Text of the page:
Skip to content

nfs

How to setup a NAS with GlusterFS Striped & Replicated + NFS on Ubuntu 14.04

Gluster is one of the most amazing storage technologies to hit the Open Source world in quite some time. Since it’s been acquired by Red Hat, it’s growth and adaptation has only been accelerated even more. Some refer to it as software defined storage. I agree with that, if you like to use industry lingo. Gluster allows you to create a pool of storage that can span multiple servers / nodes and grow over time. You can create volumes that mirror or replicate data across multiple servers or you can stripe a volume across multiple servers. You can even strip with redundancy, kind of like a RAID 5 but instead of disks, its servers. Very cool stuff.

Gluster has an NFS server built in. It actually works very well too. This makes it compatible with pretty much every hypervisor there is, such as VMware ESXi, Citrix XenServer, KVM, Proxmox, oVirt, and every other virtualization platform there is. I have yet to come across one that doesn’t support NFS. More so, every OS and server variation also supports NFS. This makes Gluster an excellent choice to build a storage infrastructure on. You can start small and grow it over time, or go all in. Either way, this guide will help you get started.

Today I’m working with four Ubuntu 14.04 LTS servers (virtual machines, actually). Each has a second virtual disk attached, 30GB in size, that will be dedicated to Gluster on each host. I’m going to set up a stripe, with redundancy, across these four nodes, which will be presented as a single NFS share available to a hypervisor for virtual machine storage, or a server for file storage. If you plan on following this guide exactly, go ahead and provision four Ubuntu 14.04 virtual machines with an extra 30GB drive attached to each. 1GB of RAM and 1 CPU will be more than sufficient. Lets get started.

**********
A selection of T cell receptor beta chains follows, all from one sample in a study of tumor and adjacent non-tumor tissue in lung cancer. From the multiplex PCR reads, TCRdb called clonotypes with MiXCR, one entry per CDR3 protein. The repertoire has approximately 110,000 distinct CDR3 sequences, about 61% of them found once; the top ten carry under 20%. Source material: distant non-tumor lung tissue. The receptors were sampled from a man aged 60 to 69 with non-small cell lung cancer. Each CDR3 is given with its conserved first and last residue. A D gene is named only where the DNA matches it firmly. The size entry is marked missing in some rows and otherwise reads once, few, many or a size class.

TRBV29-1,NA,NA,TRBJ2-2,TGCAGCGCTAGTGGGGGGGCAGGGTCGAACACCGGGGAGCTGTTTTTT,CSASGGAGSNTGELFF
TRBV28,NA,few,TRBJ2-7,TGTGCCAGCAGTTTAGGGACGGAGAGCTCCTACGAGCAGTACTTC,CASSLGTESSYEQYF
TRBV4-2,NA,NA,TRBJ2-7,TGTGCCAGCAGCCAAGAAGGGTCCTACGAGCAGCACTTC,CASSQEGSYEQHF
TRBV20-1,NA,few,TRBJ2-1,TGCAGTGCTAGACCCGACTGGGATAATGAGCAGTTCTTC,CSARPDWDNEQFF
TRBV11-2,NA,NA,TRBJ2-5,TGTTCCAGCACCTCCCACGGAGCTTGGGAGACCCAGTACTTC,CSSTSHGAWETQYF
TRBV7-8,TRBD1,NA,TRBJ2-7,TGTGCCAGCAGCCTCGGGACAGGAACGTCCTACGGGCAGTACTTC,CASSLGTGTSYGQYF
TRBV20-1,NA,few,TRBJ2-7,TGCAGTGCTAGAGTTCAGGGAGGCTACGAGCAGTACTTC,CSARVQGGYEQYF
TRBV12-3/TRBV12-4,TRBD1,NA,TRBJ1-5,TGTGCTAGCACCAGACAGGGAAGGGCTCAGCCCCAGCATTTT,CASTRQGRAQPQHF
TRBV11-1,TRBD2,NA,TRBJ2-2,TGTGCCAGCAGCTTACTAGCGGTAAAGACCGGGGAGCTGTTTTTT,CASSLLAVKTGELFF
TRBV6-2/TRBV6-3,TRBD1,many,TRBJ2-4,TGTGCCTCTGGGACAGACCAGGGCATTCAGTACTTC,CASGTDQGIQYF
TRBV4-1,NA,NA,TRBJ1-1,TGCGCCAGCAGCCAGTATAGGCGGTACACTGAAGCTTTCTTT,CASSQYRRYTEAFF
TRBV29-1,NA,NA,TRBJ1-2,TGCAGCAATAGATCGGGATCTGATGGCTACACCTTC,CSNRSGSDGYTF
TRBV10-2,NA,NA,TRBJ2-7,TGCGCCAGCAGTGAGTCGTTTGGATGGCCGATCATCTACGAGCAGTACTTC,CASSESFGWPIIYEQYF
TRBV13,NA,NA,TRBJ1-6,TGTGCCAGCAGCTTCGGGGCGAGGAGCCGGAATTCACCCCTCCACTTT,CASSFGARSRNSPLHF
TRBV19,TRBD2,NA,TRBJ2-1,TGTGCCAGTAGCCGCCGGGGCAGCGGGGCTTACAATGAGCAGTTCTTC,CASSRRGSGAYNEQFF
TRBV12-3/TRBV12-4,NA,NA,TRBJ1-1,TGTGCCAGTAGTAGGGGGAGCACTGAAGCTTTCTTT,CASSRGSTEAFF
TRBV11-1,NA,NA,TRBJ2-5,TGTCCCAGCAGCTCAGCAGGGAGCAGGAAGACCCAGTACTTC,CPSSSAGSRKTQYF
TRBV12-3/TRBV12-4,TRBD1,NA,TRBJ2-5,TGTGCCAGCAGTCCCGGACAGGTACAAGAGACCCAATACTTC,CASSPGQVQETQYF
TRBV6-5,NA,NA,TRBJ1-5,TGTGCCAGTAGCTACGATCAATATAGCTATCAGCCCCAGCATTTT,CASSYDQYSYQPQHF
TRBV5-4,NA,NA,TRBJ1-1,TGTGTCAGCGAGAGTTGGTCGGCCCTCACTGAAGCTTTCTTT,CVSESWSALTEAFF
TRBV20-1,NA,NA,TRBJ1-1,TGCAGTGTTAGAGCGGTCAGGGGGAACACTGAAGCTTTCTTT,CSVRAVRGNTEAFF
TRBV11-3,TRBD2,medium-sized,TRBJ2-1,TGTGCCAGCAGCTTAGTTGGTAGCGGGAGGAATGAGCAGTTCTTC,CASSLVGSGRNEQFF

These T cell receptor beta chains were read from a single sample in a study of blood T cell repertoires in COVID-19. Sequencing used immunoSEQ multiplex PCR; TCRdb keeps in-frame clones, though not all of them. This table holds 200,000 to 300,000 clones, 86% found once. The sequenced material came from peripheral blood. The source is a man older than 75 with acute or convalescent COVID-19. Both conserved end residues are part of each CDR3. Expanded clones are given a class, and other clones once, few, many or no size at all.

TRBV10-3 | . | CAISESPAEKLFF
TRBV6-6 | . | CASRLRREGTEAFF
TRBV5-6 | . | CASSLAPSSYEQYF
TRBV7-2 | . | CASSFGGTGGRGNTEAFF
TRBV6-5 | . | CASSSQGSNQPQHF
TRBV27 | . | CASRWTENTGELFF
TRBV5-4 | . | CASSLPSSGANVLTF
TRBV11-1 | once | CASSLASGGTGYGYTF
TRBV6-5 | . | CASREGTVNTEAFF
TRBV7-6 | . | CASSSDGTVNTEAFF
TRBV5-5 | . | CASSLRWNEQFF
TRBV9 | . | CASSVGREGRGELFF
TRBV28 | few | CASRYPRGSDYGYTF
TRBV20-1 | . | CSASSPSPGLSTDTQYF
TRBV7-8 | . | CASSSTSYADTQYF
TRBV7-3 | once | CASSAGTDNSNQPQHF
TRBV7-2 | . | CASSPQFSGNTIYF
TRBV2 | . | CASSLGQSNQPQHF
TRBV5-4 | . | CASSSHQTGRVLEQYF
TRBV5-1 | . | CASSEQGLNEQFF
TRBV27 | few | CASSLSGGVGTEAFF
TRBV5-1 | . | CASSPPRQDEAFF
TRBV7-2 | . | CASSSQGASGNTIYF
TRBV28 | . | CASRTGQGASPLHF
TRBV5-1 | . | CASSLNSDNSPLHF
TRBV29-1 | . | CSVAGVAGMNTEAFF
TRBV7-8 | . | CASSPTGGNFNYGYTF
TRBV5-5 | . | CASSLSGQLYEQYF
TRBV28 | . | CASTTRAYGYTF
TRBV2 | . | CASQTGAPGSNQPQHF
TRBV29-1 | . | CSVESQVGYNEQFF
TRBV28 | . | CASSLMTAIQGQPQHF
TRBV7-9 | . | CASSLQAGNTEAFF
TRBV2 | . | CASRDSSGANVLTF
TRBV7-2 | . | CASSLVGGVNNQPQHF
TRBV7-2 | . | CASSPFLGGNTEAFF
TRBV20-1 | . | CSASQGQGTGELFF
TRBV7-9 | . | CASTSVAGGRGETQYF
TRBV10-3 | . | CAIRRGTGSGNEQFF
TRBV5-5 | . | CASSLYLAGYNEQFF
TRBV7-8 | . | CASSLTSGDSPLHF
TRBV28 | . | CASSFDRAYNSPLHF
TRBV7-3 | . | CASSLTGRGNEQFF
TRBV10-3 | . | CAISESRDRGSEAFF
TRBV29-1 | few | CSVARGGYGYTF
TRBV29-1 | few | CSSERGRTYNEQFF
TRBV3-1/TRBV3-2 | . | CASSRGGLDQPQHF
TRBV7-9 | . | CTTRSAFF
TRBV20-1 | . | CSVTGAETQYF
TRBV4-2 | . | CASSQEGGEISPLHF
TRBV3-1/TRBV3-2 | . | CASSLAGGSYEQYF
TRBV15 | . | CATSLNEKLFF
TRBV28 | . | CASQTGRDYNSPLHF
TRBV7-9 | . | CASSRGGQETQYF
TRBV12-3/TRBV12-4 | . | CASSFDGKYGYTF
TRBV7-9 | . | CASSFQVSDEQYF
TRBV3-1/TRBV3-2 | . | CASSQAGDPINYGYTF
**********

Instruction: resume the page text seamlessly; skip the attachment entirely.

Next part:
Creating a GlusterFS volume striped + replicated across 4 nodes

FYI, look at the bash prompt label to see which server i’m working on. I.E. [email protected]:~$ is the gfsu1 node. If the bash prompt is a #, that means the instruction needs to be performed on all four nodes.

The four Ubuntu Gluster nodes i’m working with are named:

  • gfsu1 (GlusterFS-Ubuntu-1)
  • gfsu2
  • gfsu3
  • gfsu4

So, just keep an eye out for what node I’m working on based on the bash prompt label. First, make sure everything is updated and upgraded.

#  sudo apt-get update
#  sudo apt-get upgrade

Next, make sure software-properties-common is installed.

#  sudo apt-get install software-properties-common

Click Here To View The Rest!

How to install GlusterFS + NFS on CentOS 7 for Virtual Machine Storage

GlusterFS is one of the fastest growing Open Source storage platforms in existence. It’s very simple to install, scale, and manage. What makes Gluster so amazing, is its ability to scale and replicate. It really sets the bar for software defined storage systems. It runs on whitebox hardware, or virtual machines. Lately, I’ve come across quite a few people that seem to be scared of Gluster and don’t know where to begin. I am here to help! Today, we’re going to install and configure GlusterFS on a CentOS 7 virtual machine; and, we’re going to make it NFS accessible for VM storage. Every hypervisor in existence supports NFS storage for virtual machines, including VMware ESXi / vSphere, Proxmox, Xen, KVM, oVirt, OpenStack, and all the others.

Installing GlusterFS Server and Client on CentOS 7 (two nodes)

I am using two virtual machines, each running CentOS 7. Their hostnames are gfs1 and gfs2. I have added a 40GB second disk to each VM that will be dedicated to GlusterFS. I suggest you have an identically sized second partition or drive on each of your systems as well.

As always, after connecting via SSH or console, go ahead and make sure everything is updated and upgraded on both nodes.

yum -y update

And, let’s go ahead and install a few useful packages (both nodes).

yum -y install nano net-tools wget

Edit the hosts file on both nodes. Make sure both nodes can resolve to each other via hostname.

nano /etc/hosts

Screen Shot 2015-06-03 at 1.44.35 PM

Now we can download and install Gluster (both nodes).

Click Here To Read The Rest!